If you are a UK tax resident employed as a seafarer then Her Majesty’s Revenue & Customs (HMRC) may allow you to claim back 100% of UK income tax paid in relation to your employment on a ship as a Seafarer, provided certain qualifying criteria are met.
This tax rule is known as Seafarers Earnings Deduction (SED).
Vast numbers of people working at sea, presume they do not owe tax or need not declare their income as they do not reside in a particular country.
Whilst there may be no tax to be paid with regard to your income from employment at sea, more often than not HMRC will still expect to receive a declaration of this income.
As many UK seafarers are out of the country for significant amounts of time, they can be eligible for certain tax concessions, as set out by HMRC.
If Seafarers are away from UK shores for a significant portion of the year, then they should be able to benefit from UK tax exemptions.
Land based income will remain taxable, regardless of the SED, but the current personal tax allowance of £12,500 (2019/2020), can still be taken into account for this.
The Seafarers Earnings Deduction (SED) is a less commonly known yet distinct piece of UK tax legislation that grants seafarers the right to claim a 100% tax exemption on their sea-based earnings, as long as they qualify.
For crew who are employed by overseas companies, this means the ability to declare your income to HMRC without owing income tax.
Meanwhile, crew employed by UK companies that are paying tax via PAYE can reclaim this income tax.
This law came fully into effect in 2012 after a long battle between the trade unions and HMRC, spanning almost 15 years in the courts until both parties reached an agreement.
At the time of writing, the SED sadly doesn’t apply to the Armed Forces (other than the Royal Fleet Auxiliary) deployed overseas although the unions have always wanted this exemption included in the bill.
Even after the first ratification of the bill, eighteen years on from the 1988 Finance Act, many seafarers still fail to use the exemption.
The reason that this tax exemption came into effect was with consideration for the fact that seafarers and yacht crew spend long periods of time at sea, in a highly competitive market, with potential to play a huge role in the defence needs of UK waters.
Due to the pressures of globalisation and increasing competitiveness within the employment sector, it was seen as only fair to give offshore workers suitable financial compensation through reduced tax liabilities.
Consultations, with yacht crew, commercial seafarers and many others, have made it alarmingly apparent that a large proportion of eligible seafarers are not making use of this fantastic opportunity to claim exemption from taxation.
It appears that in most cases this is either because they weren’t aware of the legislation, they believed they did not qualify for the deduction, or that they are unsure how to claim it because the rules and regulations surrounding it were so obfuscated.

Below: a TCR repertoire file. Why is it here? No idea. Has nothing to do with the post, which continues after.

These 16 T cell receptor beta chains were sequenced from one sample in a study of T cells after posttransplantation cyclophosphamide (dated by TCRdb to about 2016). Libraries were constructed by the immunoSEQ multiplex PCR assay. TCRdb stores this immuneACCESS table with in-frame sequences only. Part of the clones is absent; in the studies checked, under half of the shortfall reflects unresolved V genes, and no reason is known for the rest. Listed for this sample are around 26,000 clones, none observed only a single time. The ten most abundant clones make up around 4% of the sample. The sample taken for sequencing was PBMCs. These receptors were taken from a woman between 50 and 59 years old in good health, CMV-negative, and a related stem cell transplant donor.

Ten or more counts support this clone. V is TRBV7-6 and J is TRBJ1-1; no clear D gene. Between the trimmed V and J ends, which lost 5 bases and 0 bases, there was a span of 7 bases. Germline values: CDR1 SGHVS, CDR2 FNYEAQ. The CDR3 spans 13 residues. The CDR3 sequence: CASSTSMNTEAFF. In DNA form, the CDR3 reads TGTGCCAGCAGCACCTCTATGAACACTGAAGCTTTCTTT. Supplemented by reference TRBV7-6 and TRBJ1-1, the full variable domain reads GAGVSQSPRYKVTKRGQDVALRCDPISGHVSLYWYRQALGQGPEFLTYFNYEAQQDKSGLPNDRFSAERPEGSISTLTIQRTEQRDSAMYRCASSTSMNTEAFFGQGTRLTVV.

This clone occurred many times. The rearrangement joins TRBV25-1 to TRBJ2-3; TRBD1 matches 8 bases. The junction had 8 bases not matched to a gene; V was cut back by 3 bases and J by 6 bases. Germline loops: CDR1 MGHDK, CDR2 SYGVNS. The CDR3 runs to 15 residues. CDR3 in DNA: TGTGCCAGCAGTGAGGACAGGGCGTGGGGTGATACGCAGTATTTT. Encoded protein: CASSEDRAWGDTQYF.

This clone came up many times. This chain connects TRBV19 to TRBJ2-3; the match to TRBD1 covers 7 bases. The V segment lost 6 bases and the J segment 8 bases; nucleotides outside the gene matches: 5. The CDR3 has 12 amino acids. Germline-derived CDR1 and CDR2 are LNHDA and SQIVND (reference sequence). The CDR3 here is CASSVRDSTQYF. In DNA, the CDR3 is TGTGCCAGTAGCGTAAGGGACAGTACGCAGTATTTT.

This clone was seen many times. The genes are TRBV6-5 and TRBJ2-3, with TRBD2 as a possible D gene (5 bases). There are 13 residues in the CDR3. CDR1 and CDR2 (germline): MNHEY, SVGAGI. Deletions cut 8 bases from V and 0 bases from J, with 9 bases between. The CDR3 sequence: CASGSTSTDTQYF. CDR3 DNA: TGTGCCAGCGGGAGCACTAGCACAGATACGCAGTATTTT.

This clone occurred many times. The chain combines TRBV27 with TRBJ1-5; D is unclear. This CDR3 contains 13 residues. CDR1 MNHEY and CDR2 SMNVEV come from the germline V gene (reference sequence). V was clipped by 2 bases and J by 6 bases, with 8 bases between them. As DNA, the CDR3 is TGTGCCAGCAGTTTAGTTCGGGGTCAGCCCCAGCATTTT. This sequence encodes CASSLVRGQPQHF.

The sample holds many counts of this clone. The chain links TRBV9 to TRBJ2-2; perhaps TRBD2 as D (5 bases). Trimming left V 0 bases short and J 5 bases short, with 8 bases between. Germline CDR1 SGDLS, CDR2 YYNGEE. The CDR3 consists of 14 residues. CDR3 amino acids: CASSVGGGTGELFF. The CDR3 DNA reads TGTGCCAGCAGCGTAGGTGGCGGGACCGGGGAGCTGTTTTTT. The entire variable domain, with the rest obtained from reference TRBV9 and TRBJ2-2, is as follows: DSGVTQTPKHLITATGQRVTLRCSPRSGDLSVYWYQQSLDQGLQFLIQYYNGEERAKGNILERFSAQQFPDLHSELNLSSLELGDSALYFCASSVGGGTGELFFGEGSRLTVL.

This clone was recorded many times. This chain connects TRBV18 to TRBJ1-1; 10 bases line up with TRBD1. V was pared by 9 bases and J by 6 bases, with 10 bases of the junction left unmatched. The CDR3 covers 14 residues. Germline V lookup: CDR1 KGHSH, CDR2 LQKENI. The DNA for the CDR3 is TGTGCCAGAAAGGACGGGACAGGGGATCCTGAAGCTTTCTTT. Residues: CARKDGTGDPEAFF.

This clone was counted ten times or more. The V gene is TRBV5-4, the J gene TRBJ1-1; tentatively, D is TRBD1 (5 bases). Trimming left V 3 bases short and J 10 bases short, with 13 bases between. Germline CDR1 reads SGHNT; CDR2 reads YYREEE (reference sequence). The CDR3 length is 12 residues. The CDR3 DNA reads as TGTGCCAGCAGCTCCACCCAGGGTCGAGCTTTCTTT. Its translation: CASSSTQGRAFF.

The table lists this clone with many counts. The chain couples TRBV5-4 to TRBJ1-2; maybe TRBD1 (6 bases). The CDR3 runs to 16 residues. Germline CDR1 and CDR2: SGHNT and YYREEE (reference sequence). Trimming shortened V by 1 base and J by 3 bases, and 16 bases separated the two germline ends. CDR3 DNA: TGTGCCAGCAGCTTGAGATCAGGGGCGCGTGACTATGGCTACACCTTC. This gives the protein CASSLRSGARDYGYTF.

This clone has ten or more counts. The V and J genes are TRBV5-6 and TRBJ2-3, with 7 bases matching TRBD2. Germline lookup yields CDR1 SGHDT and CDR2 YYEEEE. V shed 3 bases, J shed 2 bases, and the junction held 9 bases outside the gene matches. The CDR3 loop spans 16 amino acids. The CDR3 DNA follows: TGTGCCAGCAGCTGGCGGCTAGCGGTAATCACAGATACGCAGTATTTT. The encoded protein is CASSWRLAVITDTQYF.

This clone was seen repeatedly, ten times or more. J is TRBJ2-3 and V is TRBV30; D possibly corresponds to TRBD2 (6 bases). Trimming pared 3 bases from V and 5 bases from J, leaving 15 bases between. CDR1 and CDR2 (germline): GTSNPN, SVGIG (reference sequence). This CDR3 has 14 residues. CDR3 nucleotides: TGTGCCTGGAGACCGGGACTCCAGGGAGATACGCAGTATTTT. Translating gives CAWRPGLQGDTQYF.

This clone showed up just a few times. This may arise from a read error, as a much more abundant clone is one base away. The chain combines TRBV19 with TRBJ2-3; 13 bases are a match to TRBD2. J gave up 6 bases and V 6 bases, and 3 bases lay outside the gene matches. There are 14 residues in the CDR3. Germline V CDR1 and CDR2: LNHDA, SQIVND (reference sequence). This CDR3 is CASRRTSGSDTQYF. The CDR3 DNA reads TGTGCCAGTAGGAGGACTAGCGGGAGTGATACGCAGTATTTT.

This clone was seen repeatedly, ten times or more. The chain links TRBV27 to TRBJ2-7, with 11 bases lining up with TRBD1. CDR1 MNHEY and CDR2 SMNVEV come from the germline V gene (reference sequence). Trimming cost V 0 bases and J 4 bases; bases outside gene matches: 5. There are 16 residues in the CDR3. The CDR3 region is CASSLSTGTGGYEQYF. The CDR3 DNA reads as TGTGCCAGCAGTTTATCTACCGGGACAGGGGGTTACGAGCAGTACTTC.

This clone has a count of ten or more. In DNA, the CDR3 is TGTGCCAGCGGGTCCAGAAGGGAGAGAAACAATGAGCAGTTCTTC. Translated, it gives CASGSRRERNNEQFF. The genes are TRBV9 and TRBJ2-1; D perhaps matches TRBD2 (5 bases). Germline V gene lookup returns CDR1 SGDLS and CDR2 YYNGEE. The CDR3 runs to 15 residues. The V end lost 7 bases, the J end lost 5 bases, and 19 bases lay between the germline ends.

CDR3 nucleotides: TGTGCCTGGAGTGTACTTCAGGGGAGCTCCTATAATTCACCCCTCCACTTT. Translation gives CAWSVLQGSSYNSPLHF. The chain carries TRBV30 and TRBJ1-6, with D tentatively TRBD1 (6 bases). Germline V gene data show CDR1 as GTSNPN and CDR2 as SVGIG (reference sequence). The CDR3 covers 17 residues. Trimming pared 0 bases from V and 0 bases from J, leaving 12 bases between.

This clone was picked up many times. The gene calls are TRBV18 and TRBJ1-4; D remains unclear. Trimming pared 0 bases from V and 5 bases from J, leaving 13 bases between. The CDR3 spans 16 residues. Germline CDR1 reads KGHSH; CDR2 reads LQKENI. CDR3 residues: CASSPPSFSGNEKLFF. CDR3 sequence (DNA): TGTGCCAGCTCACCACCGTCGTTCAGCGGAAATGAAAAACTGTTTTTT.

In order to achieve a qualification for the Seafarers Earnings Deduction, you must satisfy the following criteria:
For more detail about each of the qualifying criteria, read on.
Once you have established a qualifying period, you are able to declare your income under the SED.
The simplest way of achieving this is by spending 183 days outside of the UK in the 365-day period following your departure, and by being outside of the UK at midnight on day 365.
You are considered to be absent from the UK on a particular day if you are outside the UK at midnight at the end of that day.
Non-work days spent outside the UK may be counted as days of absence.
During your qualifying period you are of course permitted return visits to the UK but must meet the following guidelines:
The word 'ship' is not defined in tax law, but it is safe to assume that in order to qualify for the SED you must be employed onboard a vessel that can navigate and maneuverer under its own power.
Offshore installations used in the oil and gas industry are specifically identified and are not regarded as 'ships' for the purposes of the Seafarer's Earnings Deduction.
The following list of 'offshore installations' do not qualify for the SED, and is given as a guide only:
If you work on an offshore installation anywhere in the world, you are not regarded as a 'seafarer' for the purposes of Seafarer's Earnings Deduction and so cannot claim the deduction.
The employment duties of a seafarer are regarded as being performed outside the UK if they are carried out on a vessel that is engaged on a voyage or part voyage which begins or ends outside the UK.
For this purpose, the UK sector of the North Sea is treated as part of the UK.
You can claim Seafarers Earnings Deduction for the whole of the income from an employment in an eligible period provided that at least one trip either begins or ends in a valid foreign port.
In order to be considered as working wholly or partly out of the UK it is generally held that during every tax year you must either:
A qualifying day is one in which you are absent from the UK at midnight.
Under normal circumstances HMRC regard being outside the twelve-mile limit as outside the UK.
However, by concession they are prepared to accept that where a vessel leaves its UK berth before midnight and goes to a foreign port, then that is a day out.
But if a vessel sails from a UK port to another UK port then it is only when the vessel is outside the twelve-mile limit at midnight, that it is regarded as outside the UK.
Although UK tax residents claim the Seafarers Earnings Deduction (SED) by filing a tax return, the process differs slightly if you are a resident elsewhere.
Many non-resident crew find themselves employed by UK companies which deduct income tax.
If you are from the European Economic Area (EEA), you may be entitled to a refund of your income tax by claiming the SED.
You can apply for this refund by completing the R43M(SED) form either online, or by posting it to HMRC.
Legislation introduced in 2017 named the Automatic Exchange of Information (AEOI) has changed the way that financial organisations communicate with tax authorities.
Whilst you may believe that your offshore holdings are hidden from prying eyes, this is seldom the case.
It is also a common misconception amongst crew that because UK seafarers are not required to pay tax on their earnings, this means that they are not obliged to file tax returns.
This is untrue and although you may not owe income tax, HMRC still expect to be informed of your worldwide income.
For more detailed information on the Automatic Exchange of Information, read our article.
You can claim the SED by filing a UK tax return, an area that we specialise in.
If you’ve never filed a UK tax return before, the first step is to obtain a unique taxpayer reference (UTR) number which registers you for self-assessment in the UK.